This might cause Xtrac worries about the UK’s planned European Union departure, with its potential to seriously disrupt trade between Britain and the rest of Europe. Not so, says Stephen Lane, Xtrac’s finance director. “We don’t see any significant risk of a downturn [related to Brexit],” Lane says.

Behind this confidence is partly Xtrac’s highly concentrated supply chain – comprising predominantly UK-based businesses. Most of them are located in the arc between Surrey and Northamptonshire, which is home to many engineering suppliers in Formula 1 industry. “We have very little [supply] from continental Europe, which in the Brexit context is positive,” says Lane.

Another insulating factor, he reckons, is the specialist nature of what Xtrac does, which restricts the amount of competition. Its customers in continental Europe are likely to stay loyal to the UK company, Lane says, even if Brexit does result in trade frictions and possible higher prices.

The specialised automotive maker is gearing up for growth by recruiting more apprentices including Chloe Noble who joined in 2018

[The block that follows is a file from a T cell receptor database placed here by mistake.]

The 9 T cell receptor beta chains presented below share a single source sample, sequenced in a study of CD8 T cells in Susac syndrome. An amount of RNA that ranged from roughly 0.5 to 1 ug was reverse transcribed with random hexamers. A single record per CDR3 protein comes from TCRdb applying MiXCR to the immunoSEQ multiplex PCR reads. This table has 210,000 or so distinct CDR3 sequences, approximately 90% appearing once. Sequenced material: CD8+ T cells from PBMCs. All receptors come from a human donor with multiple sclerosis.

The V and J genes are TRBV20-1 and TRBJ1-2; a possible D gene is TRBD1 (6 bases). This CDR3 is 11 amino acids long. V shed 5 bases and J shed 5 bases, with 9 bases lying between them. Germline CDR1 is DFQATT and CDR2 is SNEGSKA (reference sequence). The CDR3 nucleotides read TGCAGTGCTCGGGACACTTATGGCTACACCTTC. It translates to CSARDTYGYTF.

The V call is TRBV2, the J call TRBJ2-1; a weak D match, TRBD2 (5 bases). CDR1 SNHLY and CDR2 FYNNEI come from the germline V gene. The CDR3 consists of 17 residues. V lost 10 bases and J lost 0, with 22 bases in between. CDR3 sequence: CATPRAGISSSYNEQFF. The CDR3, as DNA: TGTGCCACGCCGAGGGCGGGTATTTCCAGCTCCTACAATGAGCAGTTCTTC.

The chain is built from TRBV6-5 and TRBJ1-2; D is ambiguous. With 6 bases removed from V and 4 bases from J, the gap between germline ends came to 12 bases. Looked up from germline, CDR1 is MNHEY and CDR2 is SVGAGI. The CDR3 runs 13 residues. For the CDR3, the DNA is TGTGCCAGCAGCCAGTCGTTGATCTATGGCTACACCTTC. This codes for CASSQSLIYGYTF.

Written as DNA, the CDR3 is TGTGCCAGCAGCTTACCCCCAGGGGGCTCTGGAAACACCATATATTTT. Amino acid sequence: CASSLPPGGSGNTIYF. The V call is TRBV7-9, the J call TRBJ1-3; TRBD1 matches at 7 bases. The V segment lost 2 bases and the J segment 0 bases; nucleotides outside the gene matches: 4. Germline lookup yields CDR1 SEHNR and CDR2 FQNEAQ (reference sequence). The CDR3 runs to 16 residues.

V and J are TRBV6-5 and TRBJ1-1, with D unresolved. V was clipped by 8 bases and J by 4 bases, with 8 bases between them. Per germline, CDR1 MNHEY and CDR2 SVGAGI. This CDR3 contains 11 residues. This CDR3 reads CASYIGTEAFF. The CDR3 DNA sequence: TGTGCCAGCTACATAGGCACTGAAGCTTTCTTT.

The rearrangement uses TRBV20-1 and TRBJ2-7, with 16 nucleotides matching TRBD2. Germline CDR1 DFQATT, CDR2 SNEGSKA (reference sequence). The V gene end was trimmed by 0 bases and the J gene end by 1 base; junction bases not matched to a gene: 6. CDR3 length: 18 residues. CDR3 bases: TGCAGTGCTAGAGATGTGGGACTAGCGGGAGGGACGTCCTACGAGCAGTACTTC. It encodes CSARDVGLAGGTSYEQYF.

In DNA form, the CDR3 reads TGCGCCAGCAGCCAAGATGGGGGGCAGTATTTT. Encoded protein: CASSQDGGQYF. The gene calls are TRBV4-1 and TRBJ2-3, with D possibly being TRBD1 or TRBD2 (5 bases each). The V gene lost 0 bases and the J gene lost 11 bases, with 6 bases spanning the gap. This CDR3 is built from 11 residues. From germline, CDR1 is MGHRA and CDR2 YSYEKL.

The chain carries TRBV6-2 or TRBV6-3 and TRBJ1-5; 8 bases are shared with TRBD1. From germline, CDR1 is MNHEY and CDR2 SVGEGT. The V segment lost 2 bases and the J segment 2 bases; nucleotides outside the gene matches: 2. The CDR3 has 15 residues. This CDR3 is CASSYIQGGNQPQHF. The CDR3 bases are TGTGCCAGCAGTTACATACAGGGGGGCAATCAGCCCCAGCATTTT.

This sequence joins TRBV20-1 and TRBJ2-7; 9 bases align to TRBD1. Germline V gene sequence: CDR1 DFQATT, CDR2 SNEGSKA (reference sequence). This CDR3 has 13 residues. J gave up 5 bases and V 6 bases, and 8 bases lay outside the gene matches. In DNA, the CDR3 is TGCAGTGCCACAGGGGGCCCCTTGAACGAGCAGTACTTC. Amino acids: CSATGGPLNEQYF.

On the back of such sentiments, Xtrac is investing £22m over four years in expanding and upgrading its manufacturing base in Thatcham near Newbury. It has an “aggressive” programme of recruitment with a strong focus on taking in apprentices and graduate engineers.

The company’s sales in the 2016/17 financial year came to £50m and it employs 350 people, 70 more than at the end of 2016.

Product strengths

Suitcase maker Trunki travels hopefully

In 2012, Trunki – a UK company making brightly coloured children’s suitcases – switched production to the UK from China. The investment in opening a production centre in Plymouth has proved a winner, says Rob Law, Trunki’s founder and chief executive. But could Brexit cause Trunki to rethink its plans?